Abstract: We analyse comparative findings for 18 European ‘old’ and ‘new’ democracies, based on ISSP survey data from 2011. Indices originally constructed for this analysis reveal comparative insights into the potential within different societies for supporting policies and practices conducive to a sustainability switch. The authors initially confirm the so-called ‘prosperity thesis’ (Franzen and Meyer 2010), which suggests that individuals in wealthier societies more readily commit to respect for environmental limits at the level of their concern and behaviour. However, at the societal level the environment vs. growth trade-off does not show a corresponding dependence on levels of income. In fact, other factors such as the level of income inequality, presence of an ‘environmentalism of the poor’ and support for redistributive policies nationally and globally are shown to be at play. Finally, the analysis suggests that the prevalence of the normative framework of (neo)liberal capitalism among European countries influences their respective populations’ pro-environmental degrowth-conducive behaviour.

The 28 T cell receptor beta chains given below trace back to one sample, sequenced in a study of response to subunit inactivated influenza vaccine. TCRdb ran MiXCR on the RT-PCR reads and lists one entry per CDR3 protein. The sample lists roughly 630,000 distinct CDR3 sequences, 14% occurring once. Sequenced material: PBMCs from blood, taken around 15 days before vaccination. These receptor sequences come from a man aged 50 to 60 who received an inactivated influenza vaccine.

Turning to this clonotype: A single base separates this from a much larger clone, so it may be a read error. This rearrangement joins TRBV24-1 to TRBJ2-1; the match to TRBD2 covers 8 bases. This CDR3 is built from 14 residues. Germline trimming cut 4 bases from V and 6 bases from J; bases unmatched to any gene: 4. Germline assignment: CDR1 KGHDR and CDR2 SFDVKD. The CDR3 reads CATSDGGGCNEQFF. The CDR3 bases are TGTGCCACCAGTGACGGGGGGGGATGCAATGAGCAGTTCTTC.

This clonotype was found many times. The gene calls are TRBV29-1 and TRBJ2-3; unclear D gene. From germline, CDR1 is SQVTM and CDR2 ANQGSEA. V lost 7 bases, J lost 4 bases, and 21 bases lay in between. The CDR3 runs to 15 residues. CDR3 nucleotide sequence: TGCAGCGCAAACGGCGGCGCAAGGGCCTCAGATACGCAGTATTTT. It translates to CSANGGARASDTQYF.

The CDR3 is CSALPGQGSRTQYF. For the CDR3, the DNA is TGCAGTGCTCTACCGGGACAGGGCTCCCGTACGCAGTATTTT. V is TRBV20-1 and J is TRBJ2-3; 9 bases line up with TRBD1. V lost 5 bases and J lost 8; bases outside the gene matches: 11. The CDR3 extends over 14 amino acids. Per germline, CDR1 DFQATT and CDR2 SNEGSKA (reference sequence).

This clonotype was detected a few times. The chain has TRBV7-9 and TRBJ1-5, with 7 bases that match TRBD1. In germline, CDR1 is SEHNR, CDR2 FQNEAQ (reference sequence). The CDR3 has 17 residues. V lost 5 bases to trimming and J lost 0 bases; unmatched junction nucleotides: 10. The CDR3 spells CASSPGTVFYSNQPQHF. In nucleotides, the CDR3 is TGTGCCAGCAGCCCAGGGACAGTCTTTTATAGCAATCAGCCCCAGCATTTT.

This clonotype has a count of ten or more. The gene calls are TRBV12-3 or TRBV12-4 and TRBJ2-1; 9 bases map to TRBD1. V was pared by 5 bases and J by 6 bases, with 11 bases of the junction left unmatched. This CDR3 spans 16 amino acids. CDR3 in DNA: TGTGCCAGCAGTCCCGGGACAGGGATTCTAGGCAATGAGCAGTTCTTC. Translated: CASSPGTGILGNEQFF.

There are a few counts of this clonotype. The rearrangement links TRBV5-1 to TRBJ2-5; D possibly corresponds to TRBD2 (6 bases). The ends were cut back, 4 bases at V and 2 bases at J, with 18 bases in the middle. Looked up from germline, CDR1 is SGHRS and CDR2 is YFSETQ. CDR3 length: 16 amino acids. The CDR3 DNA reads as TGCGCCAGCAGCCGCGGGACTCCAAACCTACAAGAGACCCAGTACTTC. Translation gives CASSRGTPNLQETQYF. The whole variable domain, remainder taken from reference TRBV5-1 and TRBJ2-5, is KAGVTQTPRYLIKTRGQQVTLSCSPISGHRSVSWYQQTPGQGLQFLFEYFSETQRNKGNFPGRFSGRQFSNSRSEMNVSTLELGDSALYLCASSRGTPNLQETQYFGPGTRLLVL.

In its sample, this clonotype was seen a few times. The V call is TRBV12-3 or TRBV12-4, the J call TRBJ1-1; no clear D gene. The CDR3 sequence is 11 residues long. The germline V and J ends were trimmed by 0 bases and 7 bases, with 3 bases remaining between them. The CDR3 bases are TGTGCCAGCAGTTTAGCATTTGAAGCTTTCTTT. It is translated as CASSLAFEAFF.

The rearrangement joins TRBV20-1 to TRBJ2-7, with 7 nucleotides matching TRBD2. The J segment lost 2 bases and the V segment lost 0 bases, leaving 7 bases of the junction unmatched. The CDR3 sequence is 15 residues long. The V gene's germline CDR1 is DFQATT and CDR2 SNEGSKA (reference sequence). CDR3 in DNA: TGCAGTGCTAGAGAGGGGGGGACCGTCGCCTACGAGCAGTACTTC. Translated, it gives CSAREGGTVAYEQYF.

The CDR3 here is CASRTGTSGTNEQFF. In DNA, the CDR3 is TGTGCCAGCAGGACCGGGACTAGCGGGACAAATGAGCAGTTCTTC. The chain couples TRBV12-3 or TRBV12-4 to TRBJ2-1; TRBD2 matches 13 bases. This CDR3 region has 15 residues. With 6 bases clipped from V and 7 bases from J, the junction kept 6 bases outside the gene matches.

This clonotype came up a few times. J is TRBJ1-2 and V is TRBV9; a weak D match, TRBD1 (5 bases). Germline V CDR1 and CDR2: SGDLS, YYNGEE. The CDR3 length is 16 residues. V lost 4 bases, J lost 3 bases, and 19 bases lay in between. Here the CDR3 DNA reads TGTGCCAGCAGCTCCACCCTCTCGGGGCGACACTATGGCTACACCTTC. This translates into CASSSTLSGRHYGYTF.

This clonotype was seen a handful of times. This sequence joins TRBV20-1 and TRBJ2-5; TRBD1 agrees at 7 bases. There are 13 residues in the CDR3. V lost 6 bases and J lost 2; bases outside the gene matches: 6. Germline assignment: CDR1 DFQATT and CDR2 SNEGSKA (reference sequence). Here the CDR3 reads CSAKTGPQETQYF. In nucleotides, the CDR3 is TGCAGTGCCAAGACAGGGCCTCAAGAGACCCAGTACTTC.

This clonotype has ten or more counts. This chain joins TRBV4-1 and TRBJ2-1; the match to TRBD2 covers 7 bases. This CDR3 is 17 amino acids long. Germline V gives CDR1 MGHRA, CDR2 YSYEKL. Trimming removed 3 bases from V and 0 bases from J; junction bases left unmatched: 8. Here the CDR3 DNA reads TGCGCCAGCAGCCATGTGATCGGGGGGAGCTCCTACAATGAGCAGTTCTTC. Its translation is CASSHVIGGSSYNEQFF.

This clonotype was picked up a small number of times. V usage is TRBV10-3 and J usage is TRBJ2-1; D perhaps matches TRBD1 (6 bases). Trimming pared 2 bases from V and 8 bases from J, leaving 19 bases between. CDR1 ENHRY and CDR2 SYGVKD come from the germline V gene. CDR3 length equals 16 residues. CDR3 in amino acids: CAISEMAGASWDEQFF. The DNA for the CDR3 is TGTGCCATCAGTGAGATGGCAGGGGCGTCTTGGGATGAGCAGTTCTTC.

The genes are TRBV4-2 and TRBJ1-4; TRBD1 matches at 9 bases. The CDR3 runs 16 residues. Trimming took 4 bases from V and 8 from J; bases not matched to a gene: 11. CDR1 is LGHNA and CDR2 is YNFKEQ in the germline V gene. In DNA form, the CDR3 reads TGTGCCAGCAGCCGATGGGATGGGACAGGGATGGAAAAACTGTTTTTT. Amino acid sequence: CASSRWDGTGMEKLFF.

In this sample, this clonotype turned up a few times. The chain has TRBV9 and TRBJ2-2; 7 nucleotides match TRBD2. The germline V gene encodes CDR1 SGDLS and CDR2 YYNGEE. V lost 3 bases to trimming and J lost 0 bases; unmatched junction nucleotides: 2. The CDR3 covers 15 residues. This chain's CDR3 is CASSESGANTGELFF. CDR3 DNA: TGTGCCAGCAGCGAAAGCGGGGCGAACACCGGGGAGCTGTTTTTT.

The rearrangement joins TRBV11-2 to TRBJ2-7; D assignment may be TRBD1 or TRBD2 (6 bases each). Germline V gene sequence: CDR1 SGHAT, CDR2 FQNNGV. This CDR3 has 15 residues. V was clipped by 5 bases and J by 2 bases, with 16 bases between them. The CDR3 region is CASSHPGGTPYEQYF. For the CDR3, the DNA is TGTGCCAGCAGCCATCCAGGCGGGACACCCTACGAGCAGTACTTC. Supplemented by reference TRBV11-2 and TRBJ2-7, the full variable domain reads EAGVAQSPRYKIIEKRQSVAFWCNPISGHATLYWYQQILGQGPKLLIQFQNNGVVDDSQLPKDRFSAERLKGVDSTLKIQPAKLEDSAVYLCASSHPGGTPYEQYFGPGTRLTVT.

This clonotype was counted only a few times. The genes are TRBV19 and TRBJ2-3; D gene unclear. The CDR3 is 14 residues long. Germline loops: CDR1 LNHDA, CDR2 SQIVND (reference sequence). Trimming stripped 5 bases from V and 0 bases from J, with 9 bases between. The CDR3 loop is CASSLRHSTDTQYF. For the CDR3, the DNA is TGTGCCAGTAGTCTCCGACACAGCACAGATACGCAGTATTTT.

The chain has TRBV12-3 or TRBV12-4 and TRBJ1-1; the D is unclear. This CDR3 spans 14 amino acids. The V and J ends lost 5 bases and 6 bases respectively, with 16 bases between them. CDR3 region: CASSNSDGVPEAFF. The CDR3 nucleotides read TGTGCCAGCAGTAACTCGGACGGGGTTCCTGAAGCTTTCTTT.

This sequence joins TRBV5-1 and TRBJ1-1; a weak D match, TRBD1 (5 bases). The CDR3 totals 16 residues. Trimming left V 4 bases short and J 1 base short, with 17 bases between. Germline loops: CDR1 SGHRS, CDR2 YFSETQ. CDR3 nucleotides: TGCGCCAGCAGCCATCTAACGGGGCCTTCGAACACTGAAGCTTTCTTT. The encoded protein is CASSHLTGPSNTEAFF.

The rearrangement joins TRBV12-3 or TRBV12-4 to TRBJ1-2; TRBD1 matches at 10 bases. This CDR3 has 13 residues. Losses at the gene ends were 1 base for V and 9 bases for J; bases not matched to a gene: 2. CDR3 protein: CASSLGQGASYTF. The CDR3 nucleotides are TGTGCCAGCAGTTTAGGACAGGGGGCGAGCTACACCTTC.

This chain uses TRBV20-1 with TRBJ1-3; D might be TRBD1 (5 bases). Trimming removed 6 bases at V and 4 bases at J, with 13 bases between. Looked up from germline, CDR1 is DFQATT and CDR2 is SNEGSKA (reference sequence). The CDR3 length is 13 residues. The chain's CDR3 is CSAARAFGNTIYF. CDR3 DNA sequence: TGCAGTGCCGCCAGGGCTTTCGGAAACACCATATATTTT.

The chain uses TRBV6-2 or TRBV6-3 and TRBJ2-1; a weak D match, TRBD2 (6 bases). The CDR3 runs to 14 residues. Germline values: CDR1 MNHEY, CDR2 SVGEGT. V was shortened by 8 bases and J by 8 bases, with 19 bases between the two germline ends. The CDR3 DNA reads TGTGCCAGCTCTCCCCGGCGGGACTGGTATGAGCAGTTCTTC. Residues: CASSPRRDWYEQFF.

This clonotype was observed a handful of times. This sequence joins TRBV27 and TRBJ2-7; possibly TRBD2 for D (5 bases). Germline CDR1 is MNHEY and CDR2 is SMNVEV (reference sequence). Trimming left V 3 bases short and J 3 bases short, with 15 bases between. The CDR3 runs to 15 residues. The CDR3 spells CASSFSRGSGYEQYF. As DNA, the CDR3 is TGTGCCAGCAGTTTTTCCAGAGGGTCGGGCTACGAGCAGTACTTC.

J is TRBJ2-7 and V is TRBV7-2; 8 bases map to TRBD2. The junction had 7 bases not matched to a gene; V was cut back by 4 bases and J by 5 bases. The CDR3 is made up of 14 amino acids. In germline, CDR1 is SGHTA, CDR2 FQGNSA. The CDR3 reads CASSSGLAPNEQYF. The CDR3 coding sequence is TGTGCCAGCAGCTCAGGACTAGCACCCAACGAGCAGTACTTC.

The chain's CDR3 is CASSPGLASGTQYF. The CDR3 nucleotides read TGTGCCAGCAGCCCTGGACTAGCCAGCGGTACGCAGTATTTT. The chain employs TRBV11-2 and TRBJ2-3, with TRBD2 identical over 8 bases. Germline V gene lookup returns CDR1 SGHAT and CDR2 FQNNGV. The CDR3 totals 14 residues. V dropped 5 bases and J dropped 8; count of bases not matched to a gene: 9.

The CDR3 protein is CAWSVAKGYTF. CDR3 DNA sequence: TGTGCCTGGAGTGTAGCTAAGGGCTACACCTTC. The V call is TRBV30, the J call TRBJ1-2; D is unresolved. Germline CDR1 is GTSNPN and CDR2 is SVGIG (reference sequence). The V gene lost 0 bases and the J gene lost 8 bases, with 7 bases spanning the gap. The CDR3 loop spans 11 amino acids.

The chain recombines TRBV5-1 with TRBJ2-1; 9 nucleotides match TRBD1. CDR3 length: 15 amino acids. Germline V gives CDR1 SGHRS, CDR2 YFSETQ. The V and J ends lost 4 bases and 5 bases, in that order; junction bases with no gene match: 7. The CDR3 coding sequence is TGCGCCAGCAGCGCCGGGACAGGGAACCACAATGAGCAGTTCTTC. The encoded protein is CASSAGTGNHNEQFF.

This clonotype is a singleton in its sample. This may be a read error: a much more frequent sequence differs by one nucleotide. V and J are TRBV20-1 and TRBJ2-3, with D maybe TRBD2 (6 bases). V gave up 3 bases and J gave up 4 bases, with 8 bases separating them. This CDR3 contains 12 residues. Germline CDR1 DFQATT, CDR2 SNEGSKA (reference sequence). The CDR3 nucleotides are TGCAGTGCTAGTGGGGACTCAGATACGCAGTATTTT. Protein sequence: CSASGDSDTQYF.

This media entry was a contribution to the special session “Degrowth in post-socialist European countries” at the 4th International Degrowth Conference in Leipzig in 2014.